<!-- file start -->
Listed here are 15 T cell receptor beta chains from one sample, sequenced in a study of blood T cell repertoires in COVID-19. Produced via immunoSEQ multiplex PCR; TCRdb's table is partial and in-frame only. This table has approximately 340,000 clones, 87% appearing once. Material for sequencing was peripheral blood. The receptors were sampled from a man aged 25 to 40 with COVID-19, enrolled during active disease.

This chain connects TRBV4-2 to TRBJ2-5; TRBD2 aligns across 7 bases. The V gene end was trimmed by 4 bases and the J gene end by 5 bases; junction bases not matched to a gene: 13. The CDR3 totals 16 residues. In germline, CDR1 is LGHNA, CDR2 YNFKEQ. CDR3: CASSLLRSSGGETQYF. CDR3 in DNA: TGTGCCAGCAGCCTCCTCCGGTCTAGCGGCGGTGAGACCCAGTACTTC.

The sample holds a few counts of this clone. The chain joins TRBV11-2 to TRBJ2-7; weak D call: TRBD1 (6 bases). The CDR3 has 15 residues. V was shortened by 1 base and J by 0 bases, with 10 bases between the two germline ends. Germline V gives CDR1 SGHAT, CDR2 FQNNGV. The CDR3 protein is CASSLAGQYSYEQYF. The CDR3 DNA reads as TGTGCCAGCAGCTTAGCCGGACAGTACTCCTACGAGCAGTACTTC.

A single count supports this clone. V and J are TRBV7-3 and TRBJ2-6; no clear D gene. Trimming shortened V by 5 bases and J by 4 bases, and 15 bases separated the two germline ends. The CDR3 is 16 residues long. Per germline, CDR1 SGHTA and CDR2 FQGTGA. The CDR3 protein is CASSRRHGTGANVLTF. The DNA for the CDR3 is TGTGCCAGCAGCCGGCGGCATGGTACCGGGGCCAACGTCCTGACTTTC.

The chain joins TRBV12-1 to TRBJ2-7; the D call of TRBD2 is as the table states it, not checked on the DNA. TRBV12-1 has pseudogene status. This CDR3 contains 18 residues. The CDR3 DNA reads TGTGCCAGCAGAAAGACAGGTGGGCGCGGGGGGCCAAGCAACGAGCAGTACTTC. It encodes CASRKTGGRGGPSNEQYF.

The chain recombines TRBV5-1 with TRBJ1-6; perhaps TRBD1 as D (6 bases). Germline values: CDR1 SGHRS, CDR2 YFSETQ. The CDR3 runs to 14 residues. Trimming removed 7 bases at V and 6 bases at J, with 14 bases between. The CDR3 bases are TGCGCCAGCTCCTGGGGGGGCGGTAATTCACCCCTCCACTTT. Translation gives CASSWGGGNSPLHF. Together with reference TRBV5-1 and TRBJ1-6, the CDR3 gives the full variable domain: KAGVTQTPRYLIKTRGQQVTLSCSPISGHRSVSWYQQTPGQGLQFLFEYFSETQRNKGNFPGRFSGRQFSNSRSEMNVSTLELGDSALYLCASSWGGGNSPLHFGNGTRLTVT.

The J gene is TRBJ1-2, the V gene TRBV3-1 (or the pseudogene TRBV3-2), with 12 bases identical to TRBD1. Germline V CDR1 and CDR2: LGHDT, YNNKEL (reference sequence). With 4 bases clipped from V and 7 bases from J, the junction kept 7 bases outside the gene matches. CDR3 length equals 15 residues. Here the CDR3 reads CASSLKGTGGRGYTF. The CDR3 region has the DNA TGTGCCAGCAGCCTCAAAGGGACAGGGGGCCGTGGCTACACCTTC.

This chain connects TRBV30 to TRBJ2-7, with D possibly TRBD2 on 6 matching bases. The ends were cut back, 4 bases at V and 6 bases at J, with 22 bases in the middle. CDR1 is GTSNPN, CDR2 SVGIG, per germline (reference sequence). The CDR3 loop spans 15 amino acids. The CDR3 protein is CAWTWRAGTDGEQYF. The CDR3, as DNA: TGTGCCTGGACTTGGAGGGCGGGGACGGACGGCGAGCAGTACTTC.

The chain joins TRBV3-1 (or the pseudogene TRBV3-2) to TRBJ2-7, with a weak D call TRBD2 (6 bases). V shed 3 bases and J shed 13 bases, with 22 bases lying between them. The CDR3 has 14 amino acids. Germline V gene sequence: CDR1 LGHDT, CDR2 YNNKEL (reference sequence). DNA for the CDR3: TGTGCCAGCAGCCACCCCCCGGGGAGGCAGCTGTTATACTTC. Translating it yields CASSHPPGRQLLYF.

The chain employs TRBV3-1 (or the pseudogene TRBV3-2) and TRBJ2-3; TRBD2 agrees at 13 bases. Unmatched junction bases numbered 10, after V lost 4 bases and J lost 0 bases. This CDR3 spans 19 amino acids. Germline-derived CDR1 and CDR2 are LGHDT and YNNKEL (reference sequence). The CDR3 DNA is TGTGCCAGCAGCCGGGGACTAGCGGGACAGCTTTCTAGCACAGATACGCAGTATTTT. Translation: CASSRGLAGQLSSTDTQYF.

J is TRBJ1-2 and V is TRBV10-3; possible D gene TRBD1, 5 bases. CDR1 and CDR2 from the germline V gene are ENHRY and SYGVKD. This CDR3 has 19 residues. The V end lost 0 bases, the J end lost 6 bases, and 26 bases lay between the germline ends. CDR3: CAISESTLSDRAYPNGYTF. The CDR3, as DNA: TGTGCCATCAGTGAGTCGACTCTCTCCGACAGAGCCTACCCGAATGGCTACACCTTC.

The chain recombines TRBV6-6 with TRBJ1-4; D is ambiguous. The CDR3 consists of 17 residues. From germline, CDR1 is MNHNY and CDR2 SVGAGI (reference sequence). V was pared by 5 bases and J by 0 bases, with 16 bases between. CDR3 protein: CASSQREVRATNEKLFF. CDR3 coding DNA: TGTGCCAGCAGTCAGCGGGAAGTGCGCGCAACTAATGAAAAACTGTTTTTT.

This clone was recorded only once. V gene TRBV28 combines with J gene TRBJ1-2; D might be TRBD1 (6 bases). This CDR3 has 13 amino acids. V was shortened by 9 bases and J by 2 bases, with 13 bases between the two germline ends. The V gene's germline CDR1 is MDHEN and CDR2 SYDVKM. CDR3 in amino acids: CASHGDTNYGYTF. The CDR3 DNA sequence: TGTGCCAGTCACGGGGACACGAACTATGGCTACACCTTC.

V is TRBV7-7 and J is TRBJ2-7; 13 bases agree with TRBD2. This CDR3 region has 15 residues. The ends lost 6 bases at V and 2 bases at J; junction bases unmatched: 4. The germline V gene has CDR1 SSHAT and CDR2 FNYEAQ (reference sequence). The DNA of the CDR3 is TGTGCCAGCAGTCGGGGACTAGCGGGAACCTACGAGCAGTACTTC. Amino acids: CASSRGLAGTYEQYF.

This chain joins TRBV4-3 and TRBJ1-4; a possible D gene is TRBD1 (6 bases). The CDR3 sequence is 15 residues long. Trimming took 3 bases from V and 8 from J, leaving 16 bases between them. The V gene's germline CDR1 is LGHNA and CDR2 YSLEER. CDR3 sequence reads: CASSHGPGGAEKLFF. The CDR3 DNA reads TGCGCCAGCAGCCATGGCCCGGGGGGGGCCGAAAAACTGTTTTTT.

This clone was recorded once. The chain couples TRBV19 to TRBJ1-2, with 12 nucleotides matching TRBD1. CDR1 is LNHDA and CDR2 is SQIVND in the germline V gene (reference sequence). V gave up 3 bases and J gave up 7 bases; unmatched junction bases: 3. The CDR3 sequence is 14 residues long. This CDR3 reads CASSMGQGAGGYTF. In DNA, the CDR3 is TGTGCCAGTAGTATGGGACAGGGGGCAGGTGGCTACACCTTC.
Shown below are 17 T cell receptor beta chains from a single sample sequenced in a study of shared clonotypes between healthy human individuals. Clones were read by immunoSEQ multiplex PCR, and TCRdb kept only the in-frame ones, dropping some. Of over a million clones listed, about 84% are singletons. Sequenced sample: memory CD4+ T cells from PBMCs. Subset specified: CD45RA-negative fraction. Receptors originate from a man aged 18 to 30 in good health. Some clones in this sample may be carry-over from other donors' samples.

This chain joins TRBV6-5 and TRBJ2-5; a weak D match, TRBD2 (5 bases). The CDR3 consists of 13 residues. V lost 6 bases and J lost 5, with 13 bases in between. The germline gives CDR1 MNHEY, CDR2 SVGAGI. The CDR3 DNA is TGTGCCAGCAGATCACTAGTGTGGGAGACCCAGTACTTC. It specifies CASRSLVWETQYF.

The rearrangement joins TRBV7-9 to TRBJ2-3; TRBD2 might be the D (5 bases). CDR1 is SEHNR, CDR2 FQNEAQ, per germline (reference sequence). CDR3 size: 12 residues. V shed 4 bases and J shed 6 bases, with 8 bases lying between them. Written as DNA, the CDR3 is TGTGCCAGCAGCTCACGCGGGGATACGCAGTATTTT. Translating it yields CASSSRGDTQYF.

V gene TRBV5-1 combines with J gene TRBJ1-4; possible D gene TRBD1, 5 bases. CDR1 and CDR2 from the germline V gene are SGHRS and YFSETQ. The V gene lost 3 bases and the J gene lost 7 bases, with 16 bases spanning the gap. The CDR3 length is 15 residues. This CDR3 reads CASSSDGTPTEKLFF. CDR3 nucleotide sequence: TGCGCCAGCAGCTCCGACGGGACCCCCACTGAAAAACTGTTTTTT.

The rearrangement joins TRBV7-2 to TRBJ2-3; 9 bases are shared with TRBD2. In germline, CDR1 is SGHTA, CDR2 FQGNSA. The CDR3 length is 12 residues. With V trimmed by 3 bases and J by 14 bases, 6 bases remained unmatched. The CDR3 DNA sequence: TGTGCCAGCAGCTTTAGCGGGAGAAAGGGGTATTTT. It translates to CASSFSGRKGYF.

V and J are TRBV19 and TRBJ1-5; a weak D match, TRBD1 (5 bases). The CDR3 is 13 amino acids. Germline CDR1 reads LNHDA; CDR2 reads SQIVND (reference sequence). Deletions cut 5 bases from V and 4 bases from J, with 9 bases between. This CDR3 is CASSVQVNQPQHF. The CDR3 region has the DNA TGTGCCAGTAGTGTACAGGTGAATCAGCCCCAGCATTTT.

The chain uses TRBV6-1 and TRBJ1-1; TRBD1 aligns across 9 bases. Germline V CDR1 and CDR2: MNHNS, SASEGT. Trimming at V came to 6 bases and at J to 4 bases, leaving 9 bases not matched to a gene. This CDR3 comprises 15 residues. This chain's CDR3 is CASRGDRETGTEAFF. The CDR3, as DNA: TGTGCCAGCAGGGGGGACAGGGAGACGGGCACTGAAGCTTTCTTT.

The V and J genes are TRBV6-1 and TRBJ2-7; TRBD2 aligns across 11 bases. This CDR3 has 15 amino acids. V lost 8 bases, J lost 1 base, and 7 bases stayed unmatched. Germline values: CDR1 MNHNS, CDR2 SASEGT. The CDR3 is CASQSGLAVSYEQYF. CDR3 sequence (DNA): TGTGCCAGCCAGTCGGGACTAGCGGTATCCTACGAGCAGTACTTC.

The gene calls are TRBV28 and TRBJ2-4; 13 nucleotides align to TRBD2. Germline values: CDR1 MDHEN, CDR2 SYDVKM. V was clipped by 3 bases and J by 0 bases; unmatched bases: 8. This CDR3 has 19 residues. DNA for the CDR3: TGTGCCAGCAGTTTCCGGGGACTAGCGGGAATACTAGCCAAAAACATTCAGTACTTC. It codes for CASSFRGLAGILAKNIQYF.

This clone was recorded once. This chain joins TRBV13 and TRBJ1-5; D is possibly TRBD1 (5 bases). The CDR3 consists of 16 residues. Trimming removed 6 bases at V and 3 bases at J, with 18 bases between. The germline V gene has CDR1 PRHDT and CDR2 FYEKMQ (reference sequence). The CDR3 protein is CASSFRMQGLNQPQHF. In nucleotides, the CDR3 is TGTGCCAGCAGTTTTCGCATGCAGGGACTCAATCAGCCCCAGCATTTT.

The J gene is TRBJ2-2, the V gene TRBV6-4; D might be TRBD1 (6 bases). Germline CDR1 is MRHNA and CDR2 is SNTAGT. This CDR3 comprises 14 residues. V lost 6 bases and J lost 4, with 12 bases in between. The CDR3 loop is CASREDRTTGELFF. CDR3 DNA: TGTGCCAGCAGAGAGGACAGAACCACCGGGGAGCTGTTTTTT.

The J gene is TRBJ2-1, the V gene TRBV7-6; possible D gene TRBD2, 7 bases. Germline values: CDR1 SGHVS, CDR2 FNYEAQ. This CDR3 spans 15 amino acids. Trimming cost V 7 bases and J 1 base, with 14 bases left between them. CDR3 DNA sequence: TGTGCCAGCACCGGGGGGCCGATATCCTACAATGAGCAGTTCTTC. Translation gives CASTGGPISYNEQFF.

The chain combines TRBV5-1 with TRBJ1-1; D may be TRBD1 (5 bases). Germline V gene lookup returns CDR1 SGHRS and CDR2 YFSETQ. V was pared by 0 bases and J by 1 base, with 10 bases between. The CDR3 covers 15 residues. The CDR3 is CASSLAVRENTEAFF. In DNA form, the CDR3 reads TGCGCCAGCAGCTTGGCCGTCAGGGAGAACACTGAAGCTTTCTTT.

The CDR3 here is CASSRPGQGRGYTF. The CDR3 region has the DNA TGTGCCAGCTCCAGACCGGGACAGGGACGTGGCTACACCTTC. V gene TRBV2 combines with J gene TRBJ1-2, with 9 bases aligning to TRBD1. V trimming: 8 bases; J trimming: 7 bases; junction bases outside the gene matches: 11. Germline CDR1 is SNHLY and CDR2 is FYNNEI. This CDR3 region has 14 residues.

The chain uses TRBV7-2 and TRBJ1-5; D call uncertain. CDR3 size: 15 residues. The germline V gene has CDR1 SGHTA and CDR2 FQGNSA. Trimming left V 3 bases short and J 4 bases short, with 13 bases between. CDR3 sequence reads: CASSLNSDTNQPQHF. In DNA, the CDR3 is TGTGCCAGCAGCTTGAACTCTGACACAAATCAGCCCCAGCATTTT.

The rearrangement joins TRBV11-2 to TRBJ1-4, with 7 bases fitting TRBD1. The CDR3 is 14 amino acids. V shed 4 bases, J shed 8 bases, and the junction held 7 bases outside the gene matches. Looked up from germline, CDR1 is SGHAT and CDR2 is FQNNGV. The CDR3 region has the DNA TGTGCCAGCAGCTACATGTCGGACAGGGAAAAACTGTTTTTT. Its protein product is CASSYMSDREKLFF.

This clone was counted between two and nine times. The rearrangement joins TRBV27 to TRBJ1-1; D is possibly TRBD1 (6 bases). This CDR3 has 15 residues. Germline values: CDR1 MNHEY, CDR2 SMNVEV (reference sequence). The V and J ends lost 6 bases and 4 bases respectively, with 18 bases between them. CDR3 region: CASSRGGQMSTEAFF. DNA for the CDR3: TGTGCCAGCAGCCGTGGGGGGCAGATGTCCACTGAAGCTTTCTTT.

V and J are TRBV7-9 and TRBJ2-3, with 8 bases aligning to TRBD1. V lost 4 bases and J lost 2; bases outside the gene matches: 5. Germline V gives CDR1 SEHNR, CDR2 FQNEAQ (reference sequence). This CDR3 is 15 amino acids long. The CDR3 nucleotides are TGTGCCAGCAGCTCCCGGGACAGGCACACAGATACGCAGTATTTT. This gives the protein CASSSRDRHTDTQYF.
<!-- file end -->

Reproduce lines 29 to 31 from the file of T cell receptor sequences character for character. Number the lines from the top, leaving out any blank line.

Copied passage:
The chain combines TRBV5-1 with TRBJ1-1; D may be TRBD1 (5 bases). Germline V gene lookup returns CDR1 SGHRS and CDR2 YFSETQ. V was pared by 0 bases and J by 1 base, with 10 bases between. The CDR3 covers 15 residues. The CDR3 is CASSLAVRENTEAFF. In DNA form, the CDR3 reads TGCGCCAGCAGCTTGGCCGTCAGGGAGAACACTGAAGCTTTCTTT.

The CDR3 here is CASSRPGQGRGYTF. The CDR3 region has the DNA TGTGCCAGCTCCAGACCGGGACAGGGACGTGGCTACACCTTC. V gene TRBV2 combines with J gene TRBJ1-2, with 9 bases aligning to TRBD1. V trimming: 8 bases; J trimming: 7 bases; junction bases outside the gene matches: 11. Germline CDR1 is SNHLY and CDR2 is FYNNEI. This CDR3 region has 14 residues.

The chain uses TRBV7-2 and TRBJ1-5; D call uncertain. CDR3 size: 15 residues. The germline V gene has CDR1 SGHTA and CDR2 FQGNSA. Trimming left V 3 bases short and J 4 bases short, with 13 bases between. CDR3 sequence reads: CASSLNSDTNQPQHF. In DNA, the CDR3 is TGTGCCAGCAGCTTGAACTCTGACACAAATCAGCCCCAGCATTTT.